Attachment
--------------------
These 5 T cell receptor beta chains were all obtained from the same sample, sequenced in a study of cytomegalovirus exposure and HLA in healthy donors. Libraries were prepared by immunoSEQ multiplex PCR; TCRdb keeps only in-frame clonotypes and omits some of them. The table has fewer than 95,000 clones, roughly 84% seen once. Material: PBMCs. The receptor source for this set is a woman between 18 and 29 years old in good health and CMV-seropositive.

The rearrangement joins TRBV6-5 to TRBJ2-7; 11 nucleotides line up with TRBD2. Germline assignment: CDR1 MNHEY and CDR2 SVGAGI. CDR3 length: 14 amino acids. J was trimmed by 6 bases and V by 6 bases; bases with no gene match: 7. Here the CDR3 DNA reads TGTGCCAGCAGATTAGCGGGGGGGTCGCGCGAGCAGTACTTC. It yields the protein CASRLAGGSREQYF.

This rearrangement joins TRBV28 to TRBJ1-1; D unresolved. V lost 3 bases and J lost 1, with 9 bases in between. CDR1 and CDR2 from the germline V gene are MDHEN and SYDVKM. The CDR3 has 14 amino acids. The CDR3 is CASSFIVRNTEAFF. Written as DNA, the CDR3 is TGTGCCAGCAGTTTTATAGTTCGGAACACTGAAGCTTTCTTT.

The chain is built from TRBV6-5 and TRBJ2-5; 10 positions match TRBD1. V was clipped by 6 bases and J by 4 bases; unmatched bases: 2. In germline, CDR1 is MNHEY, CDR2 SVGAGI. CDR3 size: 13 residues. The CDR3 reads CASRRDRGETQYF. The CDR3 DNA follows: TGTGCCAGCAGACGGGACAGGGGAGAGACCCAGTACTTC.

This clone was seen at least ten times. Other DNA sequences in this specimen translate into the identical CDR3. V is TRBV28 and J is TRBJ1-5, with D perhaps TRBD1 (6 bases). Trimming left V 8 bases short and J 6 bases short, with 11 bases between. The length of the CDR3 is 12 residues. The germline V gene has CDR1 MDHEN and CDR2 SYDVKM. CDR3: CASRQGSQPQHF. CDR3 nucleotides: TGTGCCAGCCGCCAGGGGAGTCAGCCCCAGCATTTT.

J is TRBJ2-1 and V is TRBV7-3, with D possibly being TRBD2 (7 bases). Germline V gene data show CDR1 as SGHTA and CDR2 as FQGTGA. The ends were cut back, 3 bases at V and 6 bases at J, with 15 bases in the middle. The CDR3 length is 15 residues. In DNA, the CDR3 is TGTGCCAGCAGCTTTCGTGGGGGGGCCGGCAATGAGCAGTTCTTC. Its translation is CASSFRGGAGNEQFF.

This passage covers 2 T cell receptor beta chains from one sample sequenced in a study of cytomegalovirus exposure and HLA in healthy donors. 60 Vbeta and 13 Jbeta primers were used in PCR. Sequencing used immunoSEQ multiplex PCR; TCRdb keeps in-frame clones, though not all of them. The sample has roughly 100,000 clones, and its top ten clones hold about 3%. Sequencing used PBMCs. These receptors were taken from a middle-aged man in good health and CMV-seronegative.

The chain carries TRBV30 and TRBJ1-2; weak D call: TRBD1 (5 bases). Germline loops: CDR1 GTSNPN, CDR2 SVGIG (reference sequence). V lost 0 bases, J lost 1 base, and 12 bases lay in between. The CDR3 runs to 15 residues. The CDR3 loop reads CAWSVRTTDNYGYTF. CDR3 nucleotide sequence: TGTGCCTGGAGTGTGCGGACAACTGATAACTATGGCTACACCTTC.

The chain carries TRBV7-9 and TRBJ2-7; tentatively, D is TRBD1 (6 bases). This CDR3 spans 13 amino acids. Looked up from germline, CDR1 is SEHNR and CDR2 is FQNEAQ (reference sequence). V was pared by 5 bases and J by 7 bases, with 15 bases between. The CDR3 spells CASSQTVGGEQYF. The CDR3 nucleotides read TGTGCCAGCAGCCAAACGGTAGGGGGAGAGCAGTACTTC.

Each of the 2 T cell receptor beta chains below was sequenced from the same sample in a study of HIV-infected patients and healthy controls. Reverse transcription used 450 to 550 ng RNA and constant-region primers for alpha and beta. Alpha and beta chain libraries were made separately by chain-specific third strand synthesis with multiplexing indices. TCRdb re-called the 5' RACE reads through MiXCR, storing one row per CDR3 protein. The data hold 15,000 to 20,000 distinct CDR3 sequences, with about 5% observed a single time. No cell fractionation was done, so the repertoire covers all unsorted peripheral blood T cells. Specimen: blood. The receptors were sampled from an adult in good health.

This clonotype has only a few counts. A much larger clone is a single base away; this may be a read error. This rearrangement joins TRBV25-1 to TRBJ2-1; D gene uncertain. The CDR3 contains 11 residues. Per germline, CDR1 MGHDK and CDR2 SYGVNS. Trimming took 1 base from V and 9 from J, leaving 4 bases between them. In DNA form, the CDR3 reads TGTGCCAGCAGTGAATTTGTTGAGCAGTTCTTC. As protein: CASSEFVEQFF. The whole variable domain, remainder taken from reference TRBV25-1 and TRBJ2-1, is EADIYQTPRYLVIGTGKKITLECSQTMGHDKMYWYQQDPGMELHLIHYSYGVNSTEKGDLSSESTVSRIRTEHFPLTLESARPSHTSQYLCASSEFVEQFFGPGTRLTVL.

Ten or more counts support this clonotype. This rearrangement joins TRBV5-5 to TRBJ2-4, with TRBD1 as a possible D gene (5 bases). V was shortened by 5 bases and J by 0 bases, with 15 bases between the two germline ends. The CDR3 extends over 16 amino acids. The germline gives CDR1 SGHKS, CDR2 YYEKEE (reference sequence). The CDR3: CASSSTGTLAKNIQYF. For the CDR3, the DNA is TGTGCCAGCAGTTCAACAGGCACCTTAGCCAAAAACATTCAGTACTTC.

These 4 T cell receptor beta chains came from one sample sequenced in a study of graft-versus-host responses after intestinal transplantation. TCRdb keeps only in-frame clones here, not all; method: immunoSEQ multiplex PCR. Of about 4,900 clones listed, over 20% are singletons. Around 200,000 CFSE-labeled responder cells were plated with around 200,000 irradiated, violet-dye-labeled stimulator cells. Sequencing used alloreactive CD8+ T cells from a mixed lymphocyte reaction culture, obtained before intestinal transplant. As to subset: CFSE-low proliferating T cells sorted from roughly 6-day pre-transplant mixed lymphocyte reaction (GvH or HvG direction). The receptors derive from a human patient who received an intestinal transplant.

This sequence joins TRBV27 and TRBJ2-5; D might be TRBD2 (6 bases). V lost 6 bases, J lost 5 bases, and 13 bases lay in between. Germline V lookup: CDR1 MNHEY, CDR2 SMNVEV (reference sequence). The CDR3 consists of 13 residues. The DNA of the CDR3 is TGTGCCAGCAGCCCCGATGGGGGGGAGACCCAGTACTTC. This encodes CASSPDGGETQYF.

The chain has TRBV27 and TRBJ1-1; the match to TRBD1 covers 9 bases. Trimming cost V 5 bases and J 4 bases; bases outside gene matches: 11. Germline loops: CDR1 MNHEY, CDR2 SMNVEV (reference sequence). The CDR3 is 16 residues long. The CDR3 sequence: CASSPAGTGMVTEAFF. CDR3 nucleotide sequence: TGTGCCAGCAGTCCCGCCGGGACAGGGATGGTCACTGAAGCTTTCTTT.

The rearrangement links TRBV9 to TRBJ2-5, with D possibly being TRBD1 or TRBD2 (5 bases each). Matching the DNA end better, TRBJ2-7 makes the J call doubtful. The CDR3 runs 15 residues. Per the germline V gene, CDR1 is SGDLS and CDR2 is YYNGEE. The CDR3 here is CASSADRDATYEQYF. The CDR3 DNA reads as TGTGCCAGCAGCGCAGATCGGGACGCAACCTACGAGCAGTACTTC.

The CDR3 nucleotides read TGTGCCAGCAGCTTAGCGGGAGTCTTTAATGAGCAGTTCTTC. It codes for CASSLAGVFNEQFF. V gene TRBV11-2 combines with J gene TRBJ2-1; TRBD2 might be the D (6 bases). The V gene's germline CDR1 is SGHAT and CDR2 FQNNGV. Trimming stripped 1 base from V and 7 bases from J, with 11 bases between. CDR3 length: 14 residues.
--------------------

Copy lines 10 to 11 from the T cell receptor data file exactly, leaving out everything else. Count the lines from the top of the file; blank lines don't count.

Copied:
Each of the 2 T cell receptor beta chains below was sequenced from the same sample in a study of HIV-infected patients and healthy controls. Reverse transcription used 450 to 550 ng RNA and constant-region primers for alpha and beta. Alpha and beta chain libraries were made separately by chain-specific third strand synthesis with multiplexing indices. TCRdb re-called the 5' RACE reads through MiXCR, storing one row per CDR3 protein. The data hold 15,000 to 20,000 distinct CDR3 sequences, with about 5% observed a single time. No cell fractionation was done, so the repertoire covers all unsorted peripheral blood T cells. Specimen: blood. The receptors were sampled from an adult in good health.

This clonotype has only a few counts. A much larger clone is a single base away; this may be a read error. This rearrangement joins TRBV25-1 to TRBJ2-1; D gene uncertain. The CDR3 contains 11 residues. Per germline, CDR1 MGHDK and CDR2 SYGVNS. Trimming took 1 base from V and 9 from J, leaving 4 bases between them. In DNA form, the CDR3 reads TGTGCCAGCAGTGAATTTGTTGAGCAGTTCTTC. As protein: CASSEFVEQFF. The whole variable domain, remainder taken from reference TRBV25-1 and TRBJ2-1, is EADIYQTPRYLVIGTGKKITLECSQTMGHDKMYWYQQDPGMELHLIHYSYGVNSTEKGDLSSESTVSRIRTEHFPLTLESARPSHTSQYLCASSEFVEQFFGPGTRLTVL.